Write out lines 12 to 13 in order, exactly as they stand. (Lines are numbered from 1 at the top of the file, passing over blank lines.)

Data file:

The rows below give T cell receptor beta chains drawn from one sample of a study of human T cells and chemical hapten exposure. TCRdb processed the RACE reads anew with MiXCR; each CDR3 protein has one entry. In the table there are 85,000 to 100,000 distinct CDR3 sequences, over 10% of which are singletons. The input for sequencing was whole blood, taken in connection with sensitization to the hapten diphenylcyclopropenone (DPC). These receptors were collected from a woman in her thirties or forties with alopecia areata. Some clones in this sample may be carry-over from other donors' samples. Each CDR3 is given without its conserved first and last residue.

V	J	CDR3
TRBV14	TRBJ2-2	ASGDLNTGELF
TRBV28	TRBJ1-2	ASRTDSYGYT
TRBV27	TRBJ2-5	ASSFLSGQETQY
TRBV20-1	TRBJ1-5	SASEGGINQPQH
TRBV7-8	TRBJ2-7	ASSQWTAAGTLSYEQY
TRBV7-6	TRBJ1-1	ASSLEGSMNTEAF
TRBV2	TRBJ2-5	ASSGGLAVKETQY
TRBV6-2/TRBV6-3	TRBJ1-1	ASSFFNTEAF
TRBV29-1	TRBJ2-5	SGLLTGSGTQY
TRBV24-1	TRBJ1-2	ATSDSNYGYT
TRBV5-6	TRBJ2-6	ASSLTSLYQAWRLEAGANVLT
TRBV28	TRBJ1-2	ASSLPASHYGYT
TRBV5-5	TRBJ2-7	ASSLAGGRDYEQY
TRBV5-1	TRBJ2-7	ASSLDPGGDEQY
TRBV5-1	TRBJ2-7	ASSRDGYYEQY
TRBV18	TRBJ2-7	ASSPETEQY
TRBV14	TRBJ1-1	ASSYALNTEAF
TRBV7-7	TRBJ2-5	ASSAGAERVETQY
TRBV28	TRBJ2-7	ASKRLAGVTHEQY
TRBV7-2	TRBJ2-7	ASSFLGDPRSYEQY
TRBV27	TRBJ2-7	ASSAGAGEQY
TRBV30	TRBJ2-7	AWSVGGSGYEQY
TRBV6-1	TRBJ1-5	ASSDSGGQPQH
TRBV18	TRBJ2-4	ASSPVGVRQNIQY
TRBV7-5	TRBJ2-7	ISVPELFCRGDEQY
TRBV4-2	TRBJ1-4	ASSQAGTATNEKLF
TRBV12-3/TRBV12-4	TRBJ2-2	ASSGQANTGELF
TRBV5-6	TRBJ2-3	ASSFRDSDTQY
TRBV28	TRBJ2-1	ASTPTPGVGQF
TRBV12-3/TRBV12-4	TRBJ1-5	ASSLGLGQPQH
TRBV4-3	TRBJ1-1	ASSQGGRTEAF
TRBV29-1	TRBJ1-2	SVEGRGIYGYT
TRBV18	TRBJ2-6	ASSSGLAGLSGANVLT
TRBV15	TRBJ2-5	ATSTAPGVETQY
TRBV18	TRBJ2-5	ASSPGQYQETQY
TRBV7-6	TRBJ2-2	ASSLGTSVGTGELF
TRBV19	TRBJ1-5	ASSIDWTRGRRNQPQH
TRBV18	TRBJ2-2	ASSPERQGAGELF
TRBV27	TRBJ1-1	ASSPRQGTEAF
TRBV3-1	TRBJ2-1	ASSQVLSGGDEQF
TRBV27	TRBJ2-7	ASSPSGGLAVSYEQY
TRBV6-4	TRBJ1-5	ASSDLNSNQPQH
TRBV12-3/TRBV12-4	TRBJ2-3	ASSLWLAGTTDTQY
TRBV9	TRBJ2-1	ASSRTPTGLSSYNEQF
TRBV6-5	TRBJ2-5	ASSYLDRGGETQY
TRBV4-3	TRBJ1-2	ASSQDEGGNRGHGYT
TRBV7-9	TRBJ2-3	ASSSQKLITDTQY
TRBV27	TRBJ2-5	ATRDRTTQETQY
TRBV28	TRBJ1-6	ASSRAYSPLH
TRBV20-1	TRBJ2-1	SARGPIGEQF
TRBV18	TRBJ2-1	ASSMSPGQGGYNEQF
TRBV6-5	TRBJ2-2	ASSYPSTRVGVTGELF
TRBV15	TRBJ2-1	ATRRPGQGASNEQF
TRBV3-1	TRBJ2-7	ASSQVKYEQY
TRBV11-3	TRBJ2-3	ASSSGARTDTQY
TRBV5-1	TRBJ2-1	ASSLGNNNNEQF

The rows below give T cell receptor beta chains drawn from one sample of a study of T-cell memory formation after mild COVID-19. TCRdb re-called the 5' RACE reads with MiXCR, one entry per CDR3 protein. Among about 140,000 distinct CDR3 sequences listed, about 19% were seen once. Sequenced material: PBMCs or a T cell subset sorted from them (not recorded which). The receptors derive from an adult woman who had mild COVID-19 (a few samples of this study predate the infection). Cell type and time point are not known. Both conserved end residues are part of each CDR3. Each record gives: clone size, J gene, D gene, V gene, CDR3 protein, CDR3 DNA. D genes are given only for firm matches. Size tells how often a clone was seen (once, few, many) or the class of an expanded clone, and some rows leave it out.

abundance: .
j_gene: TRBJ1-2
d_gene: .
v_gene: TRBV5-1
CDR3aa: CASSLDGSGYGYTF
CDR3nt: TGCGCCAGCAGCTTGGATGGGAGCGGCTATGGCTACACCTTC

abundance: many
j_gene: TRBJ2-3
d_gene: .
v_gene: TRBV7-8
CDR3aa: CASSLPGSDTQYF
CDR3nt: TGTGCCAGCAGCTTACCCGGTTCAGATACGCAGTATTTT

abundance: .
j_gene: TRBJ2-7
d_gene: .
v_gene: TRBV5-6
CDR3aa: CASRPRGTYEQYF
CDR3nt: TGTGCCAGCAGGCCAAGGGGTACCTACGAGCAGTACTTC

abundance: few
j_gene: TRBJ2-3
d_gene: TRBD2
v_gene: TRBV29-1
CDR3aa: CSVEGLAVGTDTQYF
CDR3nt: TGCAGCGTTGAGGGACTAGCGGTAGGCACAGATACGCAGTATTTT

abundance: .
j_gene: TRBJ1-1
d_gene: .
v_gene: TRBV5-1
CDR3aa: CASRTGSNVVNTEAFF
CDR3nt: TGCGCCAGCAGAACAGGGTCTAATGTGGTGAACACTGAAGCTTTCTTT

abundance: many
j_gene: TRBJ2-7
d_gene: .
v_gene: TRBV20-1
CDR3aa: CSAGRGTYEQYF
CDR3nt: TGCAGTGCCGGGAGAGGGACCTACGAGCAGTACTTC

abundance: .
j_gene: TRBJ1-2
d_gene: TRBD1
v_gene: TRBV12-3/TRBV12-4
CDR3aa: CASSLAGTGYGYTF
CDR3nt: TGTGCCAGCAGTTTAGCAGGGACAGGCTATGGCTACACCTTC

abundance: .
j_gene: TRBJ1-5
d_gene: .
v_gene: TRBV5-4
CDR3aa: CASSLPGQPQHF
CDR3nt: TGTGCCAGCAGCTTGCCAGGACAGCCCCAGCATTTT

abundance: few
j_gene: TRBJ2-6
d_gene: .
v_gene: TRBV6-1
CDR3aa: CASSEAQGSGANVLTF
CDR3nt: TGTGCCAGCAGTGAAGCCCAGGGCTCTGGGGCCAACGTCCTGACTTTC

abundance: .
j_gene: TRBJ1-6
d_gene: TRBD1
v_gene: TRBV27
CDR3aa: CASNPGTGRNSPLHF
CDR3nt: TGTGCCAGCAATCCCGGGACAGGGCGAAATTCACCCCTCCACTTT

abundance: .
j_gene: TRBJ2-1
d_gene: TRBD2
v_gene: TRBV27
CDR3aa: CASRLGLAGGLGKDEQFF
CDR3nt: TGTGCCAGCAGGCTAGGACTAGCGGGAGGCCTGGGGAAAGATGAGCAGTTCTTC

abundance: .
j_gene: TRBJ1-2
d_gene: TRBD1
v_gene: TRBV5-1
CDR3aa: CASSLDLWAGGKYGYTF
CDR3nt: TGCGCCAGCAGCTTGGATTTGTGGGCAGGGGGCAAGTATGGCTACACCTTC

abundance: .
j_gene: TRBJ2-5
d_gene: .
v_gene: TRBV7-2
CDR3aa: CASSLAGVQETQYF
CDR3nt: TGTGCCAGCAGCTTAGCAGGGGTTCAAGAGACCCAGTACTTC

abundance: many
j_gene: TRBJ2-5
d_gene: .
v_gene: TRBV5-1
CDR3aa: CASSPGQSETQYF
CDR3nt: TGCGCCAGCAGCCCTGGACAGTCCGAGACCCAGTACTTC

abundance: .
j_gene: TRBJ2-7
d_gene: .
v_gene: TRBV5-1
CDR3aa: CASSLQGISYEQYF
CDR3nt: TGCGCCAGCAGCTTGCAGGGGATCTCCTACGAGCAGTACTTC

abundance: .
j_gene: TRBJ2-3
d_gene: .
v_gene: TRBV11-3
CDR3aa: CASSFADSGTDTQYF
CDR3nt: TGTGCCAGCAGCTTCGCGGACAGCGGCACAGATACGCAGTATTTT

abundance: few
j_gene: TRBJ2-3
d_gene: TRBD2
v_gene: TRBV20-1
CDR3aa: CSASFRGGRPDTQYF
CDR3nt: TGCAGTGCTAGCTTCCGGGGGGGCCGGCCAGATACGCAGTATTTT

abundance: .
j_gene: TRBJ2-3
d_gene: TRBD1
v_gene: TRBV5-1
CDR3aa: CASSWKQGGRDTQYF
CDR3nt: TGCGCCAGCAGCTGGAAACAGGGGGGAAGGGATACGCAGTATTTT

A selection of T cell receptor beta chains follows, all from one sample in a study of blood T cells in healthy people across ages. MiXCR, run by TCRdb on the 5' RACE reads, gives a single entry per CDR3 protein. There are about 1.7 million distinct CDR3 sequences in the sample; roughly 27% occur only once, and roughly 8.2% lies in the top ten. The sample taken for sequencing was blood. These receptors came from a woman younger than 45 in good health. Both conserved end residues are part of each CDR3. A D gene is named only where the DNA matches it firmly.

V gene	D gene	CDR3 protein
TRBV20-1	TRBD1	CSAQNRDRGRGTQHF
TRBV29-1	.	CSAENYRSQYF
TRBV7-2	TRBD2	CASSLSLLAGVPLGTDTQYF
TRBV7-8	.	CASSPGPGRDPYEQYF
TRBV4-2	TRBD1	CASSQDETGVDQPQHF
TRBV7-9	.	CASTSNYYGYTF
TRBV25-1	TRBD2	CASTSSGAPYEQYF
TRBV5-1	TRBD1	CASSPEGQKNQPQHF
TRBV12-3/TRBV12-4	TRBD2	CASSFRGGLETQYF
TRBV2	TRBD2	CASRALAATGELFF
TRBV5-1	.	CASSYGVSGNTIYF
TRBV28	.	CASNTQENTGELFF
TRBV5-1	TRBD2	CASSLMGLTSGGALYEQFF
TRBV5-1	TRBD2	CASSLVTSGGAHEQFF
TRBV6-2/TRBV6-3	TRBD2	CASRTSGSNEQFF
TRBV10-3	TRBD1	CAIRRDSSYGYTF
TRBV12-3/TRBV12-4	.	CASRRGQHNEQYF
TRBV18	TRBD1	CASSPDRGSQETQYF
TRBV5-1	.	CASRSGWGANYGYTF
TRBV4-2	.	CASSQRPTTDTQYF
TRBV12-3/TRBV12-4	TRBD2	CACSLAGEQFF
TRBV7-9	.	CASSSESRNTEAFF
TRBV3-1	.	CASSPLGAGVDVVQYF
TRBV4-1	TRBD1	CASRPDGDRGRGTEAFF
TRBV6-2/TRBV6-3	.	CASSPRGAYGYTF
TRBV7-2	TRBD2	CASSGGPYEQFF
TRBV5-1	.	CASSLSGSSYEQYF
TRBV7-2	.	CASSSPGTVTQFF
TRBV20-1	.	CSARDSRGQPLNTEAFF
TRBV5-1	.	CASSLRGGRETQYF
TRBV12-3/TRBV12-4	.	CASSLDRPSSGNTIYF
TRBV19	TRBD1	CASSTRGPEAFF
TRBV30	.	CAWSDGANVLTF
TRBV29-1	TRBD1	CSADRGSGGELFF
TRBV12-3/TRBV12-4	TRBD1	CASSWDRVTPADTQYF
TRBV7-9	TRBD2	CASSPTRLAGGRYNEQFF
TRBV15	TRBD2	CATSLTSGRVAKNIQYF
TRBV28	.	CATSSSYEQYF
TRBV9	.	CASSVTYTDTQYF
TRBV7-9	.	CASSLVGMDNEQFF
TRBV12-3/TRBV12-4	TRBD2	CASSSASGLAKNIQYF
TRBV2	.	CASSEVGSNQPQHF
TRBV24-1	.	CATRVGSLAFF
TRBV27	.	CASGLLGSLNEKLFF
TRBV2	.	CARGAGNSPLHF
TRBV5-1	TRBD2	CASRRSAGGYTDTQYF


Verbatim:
TRBV24-1	TRBJ1-2	ATSDSNYGYT
TRBV5-6	TRBJ2-6	ASSLTSLYQAWRLEAGANVLT